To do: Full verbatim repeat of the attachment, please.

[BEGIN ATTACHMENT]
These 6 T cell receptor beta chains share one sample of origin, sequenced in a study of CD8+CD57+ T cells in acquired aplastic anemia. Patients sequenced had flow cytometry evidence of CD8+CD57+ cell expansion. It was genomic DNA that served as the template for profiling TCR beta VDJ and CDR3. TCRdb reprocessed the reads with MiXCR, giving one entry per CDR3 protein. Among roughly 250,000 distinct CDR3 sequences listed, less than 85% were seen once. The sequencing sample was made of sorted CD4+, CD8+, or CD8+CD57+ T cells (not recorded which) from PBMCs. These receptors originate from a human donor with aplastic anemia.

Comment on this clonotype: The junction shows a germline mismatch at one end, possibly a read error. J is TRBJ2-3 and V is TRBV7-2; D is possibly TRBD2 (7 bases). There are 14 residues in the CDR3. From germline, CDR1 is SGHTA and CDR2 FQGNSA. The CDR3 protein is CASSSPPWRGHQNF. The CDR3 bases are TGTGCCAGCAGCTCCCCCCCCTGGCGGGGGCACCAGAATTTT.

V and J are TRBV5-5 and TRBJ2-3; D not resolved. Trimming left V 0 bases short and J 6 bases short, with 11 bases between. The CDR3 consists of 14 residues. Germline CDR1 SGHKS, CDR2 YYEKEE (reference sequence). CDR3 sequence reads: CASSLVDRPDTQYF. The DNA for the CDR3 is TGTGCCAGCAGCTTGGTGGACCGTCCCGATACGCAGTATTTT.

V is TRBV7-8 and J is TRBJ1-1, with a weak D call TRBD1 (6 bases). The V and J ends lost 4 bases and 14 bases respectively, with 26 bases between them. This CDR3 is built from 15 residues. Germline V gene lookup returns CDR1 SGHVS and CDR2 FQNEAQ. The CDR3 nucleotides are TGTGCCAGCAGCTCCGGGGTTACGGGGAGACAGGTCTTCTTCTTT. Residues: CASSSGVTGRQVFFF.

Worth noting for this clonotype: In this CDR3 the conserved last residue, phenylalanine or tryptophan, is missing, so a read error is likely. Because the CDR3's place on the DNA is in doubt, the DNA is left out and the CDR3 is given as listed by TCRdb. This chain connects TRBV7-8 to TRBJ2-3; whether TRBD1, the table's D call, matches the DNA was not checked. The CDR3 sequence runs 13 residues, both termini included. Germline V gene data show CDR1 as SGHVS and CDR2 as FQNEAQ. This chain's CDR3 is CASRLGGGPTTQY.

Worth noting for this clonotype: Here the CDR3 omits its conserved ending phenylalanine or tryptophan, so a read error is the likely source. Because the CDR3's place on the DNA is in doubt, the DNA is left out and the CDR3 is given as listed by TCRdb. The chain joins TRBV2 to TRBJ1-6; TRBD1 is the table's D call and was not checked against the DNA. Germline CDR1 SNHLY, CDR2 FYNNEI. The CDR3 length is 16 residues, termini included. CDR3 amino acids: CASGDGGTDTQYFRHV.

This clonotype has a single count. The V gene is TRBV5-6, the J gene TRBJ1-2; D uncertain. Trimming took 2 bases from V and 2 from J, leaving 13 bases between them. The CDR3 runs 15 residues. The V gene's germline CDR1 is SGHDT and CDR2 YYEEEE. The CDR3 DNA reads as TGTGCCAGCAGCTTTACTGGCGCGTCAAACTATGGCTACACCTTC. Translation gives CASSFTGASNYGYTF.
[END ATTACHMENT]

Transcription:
These 6 T cell receptor beta chains share one sample of origin, sequenced in a study of CD8+CD57+ T cells in acquired aplastic anemia. Patients sequenced had flow cytometry evidence of CD8+CD57+ cell expansion. It was genomic DNA that served as the template for profiling TCR beta VDJ and CDR3. TCRdb reprocessed the reads with MiXCR, giving one entry per CDR3 protein. Among roughly 250,000 distinct CDR3 sequences listed, less than 85% were seen once. The sequencing sample was made of sorted CD4+, CD8+, or CD8+CD57+ T cells (not recorded which) from PBMCs. These receptors originate from a human donor with aplastic anemia.

Comment on this clonotype: The junction shows a germline mismatch at one end, possibly a read error. J is TRBJ2-3 and V is TRBV7-2; D is possibly TRBD2 (7 bases). There are 14 residues in the CDR3. From germline, CDR1 is SGHTA and CDR2 FQGNSA. The CDR3 protein is CASSSPPWRGHQNF. The CDR3 bases are TGTGCCAGCAGCTCCCCCCCCTGGCGGGGGCACCAGAATTTT.

V and J are TRBV5-5 and TRBJ2-3; D not resolved. Trimming left V 0 bases short and J 6 bases short, with 11 bases between. The CDR3 consists of 14 residues. Germline CDR1 SGHKS, CDR2 YYEKEE (reference sequence). CDR3 sequence reads: CASSLVDRPDTQYF. The DNA for the CDR3 is TGTGCCAGCAGCTTGGTGGACCGTCCCGATACGCAGTATTTT.

V is TRBV7-8 and J is TRBJ1-1, with a weak D call TRBD1 (6 bases). The V and J ends lost 4 bases and 14 bases respectively, with 26 bases between them. This CDR3 is built from 15 residues. Germline V gene lookup returns CDR1 SGHVS and CDR2 FQNEAQ. The CDR3 nucleotides are TGTGCCAGCAGCTCCGGGGTTACGGGGAGACAGGTCTTCTTCTTT. Residues: CASSSGVTGRQVFFF.

Worth noting for this clonotype: In this CDR3 the conserved last residue, phenylalanine or tryptophan, is missing, so a read error is likely. Because the CDR3's place on the DNA is in doubt, the DNA is left out and the CDR3 is given as listed by TCRdb. This chain connects TRBV7-8 to TRBJ2-3; whether TRBD1, the table's D call, matches the DNA was not checked. The CDR3 sequence runs 13 residues, both termini included. Germline V gene data show CDR1 as SGHVS and CDR2 as FQNEAQ. This chain's CDR3 is CASRLGGGPTTQY.

Worth noting for this clonotype: Here the CDR3 omits its conserved ending phenylalanine or tryptophan, so a read error is the likely source. Because the CDR3's place on the DNA is in doubt, the DNA is left out and the CDR3 is given as listed by TCRdb. The chain joins TRBV2 to TRBJ1-6; TRBD1 is the table's D call and was not checked against the DNA. Germline CDR1 SNHLY, CDR2 FYNNEI. The CDR3 length is 16 residues, termini included. CDR3 amino acids: CASGDGGTDTQYFRHV.

This clonotype has a single count. The V gene is TRBV5-6, the J gene TRBJ1-2; D uncertain. Trimming took 2 bases from V and 2 from J, leaving 13 bases between them. The CDR3 runs 15 residues. The V gene's germline CDR1 is SGHDT and CDR2 YYEEEE. The CDR3 DNA reads as TGTGCCAGCAGCTTTACTGGCGCGTCAAACTATGGCTACACCTTC. Translation gives CASSFTGASNYGYTF.